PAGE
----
By: Samuel L. Leiter
April 25, 2019: If you’ve been watching Showtime’s “Billions,” now in its fourth season, you’re familiar with the kinky proclivities of a well-off New York couple who engage in sadomasochistic sexual encounters. In them, Wendy, the wife, dresses as a dominatrix, and Chuck, the husband, subjects himself to her physical and psychological belittlement.
The formal title for their activities is BDSM (Bondage. Domination. Sadism. Masochism.), which is also the subject of S. Asher Gelman’s (Afterglow) lackluster safeword. now at Off-Broadway’s John Cullum Theatre, within the American Theatre of Actors building on W. 54th Street.
A lot of trouble has been taken with safeword.’s physical production, which Gelman also directed, and for which Ann Beyersdorfer has designed the set. The audience of up to 140 sits on conventional bleachers facing a proscenium whose overhead and side walls, as well as those on either side of the audience, consist of scrim.
These walls are painted, in semi-cartoonish style, with bricks and windows to suggest the exterior of a New York apartment building. When properly lit by designer Jamie Roderick—whose clever lighting overall is one of the show’s highlights—the walls can look solid or, to show action behind them, translucent. We thus sometimes see scenes through the walls. Many of the episodic play’s transitions are effectively heightened by sound designer Kevin Heard’s throbbing electronic music and sounds.
Within the proscenium is a white apartment, its walls also of scrim, with a small kitchen up left. The same space serves, in turns, as the residence of each of the play’s two couples, one gay, one straight. Directly over it, seen when the lights allow, is a well-equipped “dungeon” where Xavier (Jimmy Brooks), a ripped, African-American “dom,” in briefs, leather straps crossing his six-pack, and motorcyclist’s cap, holds professional sessions with his “sub” clients, who pay $300 an hour for weekly two-hour sessions.
The play opens on such a session, dimly lit in red. It’s meant, however, to be on the same level as the place Xaviar shares with his lover, Chris (Maybe Burke), or to be more accurate, the apartment Chris lives in with Xaviar, who has his own conjoining apartment that he uses for his professional activities. This can, admittedly, be confusing even during the performance.
Not long after, we meet former high school sweethearts and now young marrieds Micah (Joe Chisholm), white, and Lauren (Traci Elaine Lee), black. He’s the head chef at a fancy French restaurant they co-own, she’s a former chef, now a tech company customer service rep. Although more talented than Micah, she gave up her culinary career because of stress stemming from the power relationship at the restaurant which did well only when Micah was its “face.” We can only surmise from the scarcity of exposition that this was a racial thing.
Lauren invites Chris and Xaviar for a gourmet dinner she cooks. Chris is a femme, genderqueer, dyed-blonde, nurse practitioner; the more traditionally macho Xaviar is quiet and shy, in contrast to his pain-inflicting occupation. Devoted as they are, the pair have a sexually open relationship, although Chris resists marriage. Within minutes—as the action freezes, the lights change, and Micah and Xaviar stare at one another—it’s clear that Micah is the sub we saw earlier.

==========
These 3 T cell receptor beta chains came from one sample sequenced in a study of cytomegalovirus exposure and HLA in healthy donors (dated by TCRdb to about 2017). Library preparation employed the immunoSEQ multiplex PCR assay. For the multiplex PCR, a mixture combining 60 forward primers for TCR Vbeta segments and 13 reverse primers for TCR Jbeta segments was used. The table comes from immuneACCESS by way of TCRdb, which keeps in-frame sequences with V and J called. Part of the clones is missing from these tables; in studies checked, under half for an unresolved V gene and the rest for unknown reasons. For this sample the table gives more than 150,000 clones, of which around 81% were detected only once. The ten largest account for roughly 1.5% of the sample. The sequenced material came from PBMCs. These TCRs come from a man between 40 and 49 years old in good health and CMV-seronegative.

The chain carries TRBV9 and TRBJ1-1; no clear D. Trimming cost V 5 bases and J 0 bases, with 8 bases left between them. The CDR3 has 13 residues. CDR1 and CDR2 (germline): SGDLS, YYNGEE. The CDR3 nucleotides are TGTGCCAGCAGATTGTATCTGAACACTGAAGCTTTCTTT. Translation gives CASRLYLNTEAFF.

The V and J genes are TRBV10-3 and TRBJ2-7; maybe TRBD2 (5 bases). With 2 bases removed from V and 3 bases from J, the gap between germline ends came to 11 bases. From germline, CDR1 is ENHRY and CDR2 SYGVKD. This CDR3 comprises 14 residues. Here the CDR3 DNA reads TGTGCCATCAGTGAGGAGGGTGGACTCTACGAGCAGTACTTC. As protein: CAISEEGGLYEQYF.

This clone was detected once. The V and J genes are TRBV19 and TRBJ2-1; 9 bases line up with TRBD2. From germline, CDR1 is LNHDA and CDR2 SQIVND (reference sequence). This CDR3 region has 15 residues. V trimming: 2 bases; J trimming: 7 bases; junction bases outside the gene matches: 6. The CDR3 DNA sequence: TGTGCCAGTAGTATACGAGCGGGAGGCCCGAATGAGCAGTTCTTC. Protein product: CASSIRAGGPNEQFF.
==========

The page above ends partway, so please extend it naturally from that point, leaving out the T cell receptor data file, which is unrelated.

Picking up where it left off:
When the staunchly monogamous Lauren eventually discovers Micah’s secret (which he insists is only for humiliation, not sex), the plot opens up as she accuses Xaviar of stealing her husband, calling him a “fucking pervert,” and convinced that Micah is secretly gay. She eventually is intrigued enough by what Xaviar does, however, to take lessons from him, dressing in dominatrix-style black latex and platform shoes, trying thus to regain Micah’s interest.
He, however, unlike Chuck on “Billions,” can’t bring himself to do with his wife what he does with his dom. When Lauren tells him he should be honest about himself at work, he’s sure it will destroy his career. Ironically, on “Billions,” when Chuck is about to be blackmailed about his practices in an effort to kill his bid for Attorney General of New York State, he not only decides to publicly disclose his secret but is elected to the office.
Talk about food, BDSM, and healing (the bailiwick of both Chris and Xaviar) mingles with complications in the inter- and intrapersonal relationships of the couples. Lauren uses her newfound kinky side to discover that a combination of food and dominance may have commercial value—we watch a demonstration with Chris—but by that point her marriage may no longer be on the stove.
There’s a promising premise here for a comedy-drama about secrets and lies, hypocrisy, identity, friendship, love, marriage, power, and sexual boundary crossing. But the tortuous, if not torturous plot, and the two-dimensional characters and dialogue remain bogged down in insufficiently witty, soap-opera clichés.
Moreover, the actors, whose voices are barely audible in the last row (where I sat), lack the charisma, energy, and charm to make us care one way or the other. A few scattered laughs sometimes break the lowkey tedium but Gelman’s consistently dull pacing drags the piece down well before it’s over. It’s hard to shake the feeling, though, that a stronger ensemble and director might have made much of this taste a lot better.
In briefs (whoops, I mean brief), I was ready to say the safeword well before the hour-and-45-minute, intermissionless show had finished flogging me.
American Theatre of Actors/John Cullum Theatre
314 W. 54th St., NYC
Through July 7, 2019
Photography: Mati Gelman